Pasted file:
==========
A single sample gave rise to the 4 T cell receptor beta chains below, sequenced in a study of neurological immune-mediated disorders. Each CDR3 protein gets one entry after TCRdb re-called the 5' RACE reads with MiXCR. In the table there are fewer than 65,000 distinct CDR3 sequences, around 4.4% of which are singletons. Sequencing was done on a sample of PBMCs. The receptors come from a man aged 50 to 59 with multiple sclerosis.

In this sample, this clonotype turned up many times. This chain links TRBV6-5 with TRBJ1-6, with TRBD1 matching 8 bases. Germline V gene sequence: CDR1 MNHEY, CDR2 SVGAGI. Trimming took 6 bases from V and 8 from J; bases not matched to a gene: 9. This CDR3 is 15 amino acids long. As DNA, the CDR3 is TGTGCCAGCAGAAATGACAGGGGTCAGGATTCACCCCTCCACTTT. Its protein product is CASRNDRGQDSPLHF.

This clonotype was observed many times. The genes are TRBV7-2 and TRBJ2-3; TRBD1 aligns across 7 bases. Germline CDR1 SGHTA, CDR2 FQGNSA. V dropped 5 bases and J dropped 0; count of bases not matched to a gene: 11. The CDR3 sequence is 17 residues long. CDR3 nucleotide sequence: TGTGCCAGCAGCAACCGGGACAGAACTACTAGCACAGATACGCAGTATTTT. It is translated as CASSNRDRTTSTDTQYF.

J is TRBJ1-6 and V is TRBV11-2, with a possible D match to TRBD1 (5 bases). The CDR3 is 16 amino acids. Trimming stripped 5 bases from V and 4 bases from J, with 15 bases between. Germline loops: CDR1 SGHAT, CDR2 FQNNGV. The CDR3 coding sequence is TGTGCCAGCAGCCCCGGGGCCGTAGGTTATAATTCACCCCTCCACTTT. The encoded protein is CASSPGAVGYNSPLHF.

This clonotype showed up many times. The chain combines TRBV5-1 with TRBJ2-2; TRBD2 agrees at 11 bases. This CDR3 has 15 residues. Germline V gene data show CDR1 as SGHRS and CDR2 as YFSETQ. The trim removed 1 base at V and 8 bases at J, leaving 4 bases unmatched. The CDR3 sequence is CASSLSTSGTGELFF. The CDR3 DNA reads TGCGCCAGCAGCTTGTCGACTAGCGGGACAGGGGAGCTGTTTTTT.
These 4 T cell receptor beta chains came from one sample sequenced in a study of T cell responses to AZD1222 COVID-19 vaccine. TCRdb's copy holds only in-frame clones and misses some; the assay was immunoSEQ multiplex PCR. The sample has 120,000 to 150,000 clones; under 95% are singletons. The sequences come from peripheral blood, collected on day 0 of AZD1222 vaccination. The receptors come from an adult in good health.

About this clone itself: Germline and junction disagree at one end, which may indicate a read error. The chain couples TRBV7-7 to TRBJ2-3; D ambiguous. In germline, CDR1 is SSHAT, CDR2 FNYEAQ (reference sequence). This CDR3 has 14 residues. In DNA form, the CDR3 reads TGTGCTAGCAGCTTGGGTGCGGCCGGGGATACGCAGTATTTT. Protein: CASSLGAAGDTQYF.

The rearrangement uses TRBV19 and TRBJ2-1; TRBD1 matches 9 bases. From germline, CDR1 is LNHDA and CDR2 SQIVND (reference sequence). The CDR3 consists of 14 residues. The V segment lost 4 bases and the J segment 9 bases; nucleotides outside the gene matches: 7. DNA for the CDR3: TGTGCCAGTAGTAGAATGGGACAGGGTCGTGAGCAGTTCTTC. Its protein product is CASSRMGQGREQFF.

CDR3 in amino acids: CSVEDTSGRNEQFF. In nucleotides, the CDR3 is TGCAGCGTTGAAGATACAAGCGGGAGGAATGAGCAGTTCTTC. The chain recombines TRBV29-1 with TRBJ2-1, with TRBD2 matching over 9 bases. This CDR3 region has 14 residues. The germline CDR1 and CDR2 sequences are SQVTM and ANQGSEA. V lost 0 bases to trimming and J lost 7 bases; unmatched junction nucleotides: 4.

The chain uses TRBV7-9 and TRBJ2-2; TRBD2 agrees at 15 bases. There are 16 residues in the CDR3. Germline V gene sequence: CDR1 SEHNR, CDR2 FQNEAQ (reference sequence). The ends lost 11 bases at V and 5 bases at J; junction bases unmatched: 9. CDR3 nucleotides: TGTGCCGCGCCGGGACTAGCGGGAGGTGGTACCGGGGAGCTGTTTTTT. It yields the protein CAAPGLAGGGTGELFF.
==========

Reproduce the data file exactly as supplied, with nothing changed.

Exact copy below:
A single sample gave rise to the 4 T cell receptor beta chains below, sequenced in a study of neurological immune-mediated disorders. Each CDR3 protein gets one entry after TCRdb re-called the 5' RACE reads with MiXCR. In the table there are fewer than 65,000 distinct CDR3 sequences, around 4.4% of which are singletons. Sequencing was done on a sample of PBMCs. The receptors come from a man aged 50 to 59 with multiple sclerosis.

In this sample, this clonotype turned up many times. This chain links TRBV6-5 with TRBJ1-6, with TRBD1 matching 8 bases. Germline V gene sequence: CDR1 MNHEY, CDR2 SVGAGI. Trimming took 6 bases from V and 8 from J; bases not matched to a gene: 9. This CDR3 is 15 amino acids long. As DNA, the CDR3 is TGTGCCAGCAGAAATGACAGGGGTCAGGATTCACCCCTCCACTTT. Its protein product is CASRNDRGQDSPLHF.

This clonotype was observed many times. The genes are TRBV7-2 and TRBJ2-3; TRBD1 aligns across 7 bases. Germline CDR1 SGHTA, CDR2 FQGNSA. V dropped 5 bases and J dropped 0; count of bases not matched to a gene: 11. The CDR3 sequence is 17 residues long. CDR3 nucleotide sequence: TGTGCCAGCAGCAACCGGGACAGAACTACTAGCACAGATACGCAGTATTTT. It is translated as CASSNRDRTTSTDTQYF.

J is TRBJ1-6 and V is TRBV11-2, with a possible D match to TRBD1 (5 bases). The CDR3 is 16 amino acids. Trimming stripped 5 bases from V and 4 bases from J, with 15 bases between. Germline loops: CDR1 SGHAT, CDR2 FQNNGV. The CDR3 coding sequence is TGTGCCAGCAGCCCCGGGGCCGTAGGTTATAATTCACCCCTCCACTTT. The encoded protein is CASSPGAVGYNSPLHF.

This clonotype showed up many times. The chain combines TRBV5-1 with TRBJ2-2; TRBD2 agrees at 11 bases. This CDR3 has 15 residues. Germline V gene data show CDR1 as SGHRS and CDR2 as YFSETQ. The trim removed 1 base at V and 8 bases at J, leaving 4 bases unmatched. The CDR3 sequence is CASSLSTSGTGELFF. The CDR3 DNA reads TGCGCCAGCAGCTTGTCGACTAGCGGGACAGGGGAGCTGTTTTTT.
These 4 T cell receptor beta chains came from one sample sequenced in a study of T cell responses to AZD1222 COVID-19 vaccine. TCRdb's copy holds only in-frame clones and misses some; the assay was immunoSEQ multiplex PCR. The sample has 120,000 to 150,000 clones; under 95% are singletons. The sequences come from peripheral blood, collected on day 0 of AZD1222 vaccination. The receptors come from an adult in good health.

About this clone itself: Germline and junction disagree at one end, which may indicate a read error. The chain couples TRBV7-7 to TRBJ2-3; D ambiguous. In germline, CDR1 is SSHAT, CDR2 FNYEAQ (reference sequence). This CDR3 has 14 residues. In DNA form, the CDR3 reads TGTGCTAGCAGCTTGGGTGCGGCCGGGGATACGCAGTATTTT. Protein: CASSLGAAGDTQYF.

The rearrangement uses TRBV19 and TRBJ2-1; TRBD1 matches 9 bases. From germline, CDR1 is LNHDA and CDR2 SQIVND (reference sequence). The CDR3 consists of 14 residues. The V segment lost 4 bases and the J segment 9 bases; nucleotides outside the gene matches: 7. DNA for the CDR3: TGTGCCAGTAGTAGAATGGGACAGGGTCGTGAGCAGTTCTTC. Its protein product is CASSRMGQGREQFF.

CDR3 in amino acids: CSVEDTSGRNEQFF. In nucleotides, the CDR3 is TGCAGCGTTGAAGATACAAGCGGGAGGAATGAGCAGTTCTTC. The chain recombines TRBV29-1 with TRBJ2-1, with TRBD2 matching over 9 bases. This CDR3 region has 14 residues. The germline CDR1 and CDR2 sequences are SQVTM and ANQGSEA. V lost 0 bases to trimming and J lost 7 bases; unmatched junction nucleotides: 4.

The chain uses TRBV7-9 and TRBJ2-2; TRBD2 agrees at 15 bases. There are 16 residues in the CDR3. Germline V gene sequence: CDR1 SEHNR, CDR2 FQNEAQ (reference sequence). The ends lost 11 bases at V and 5 bases at J; junction bases unmatched: 9. CDR3 nucleotides: TGTGCCGCGCCGGGACTAGCGGGAGGTGGTACCGGGGAGCTGTTTTTT. It yields the protein CAAPGLAGGGTGELFF.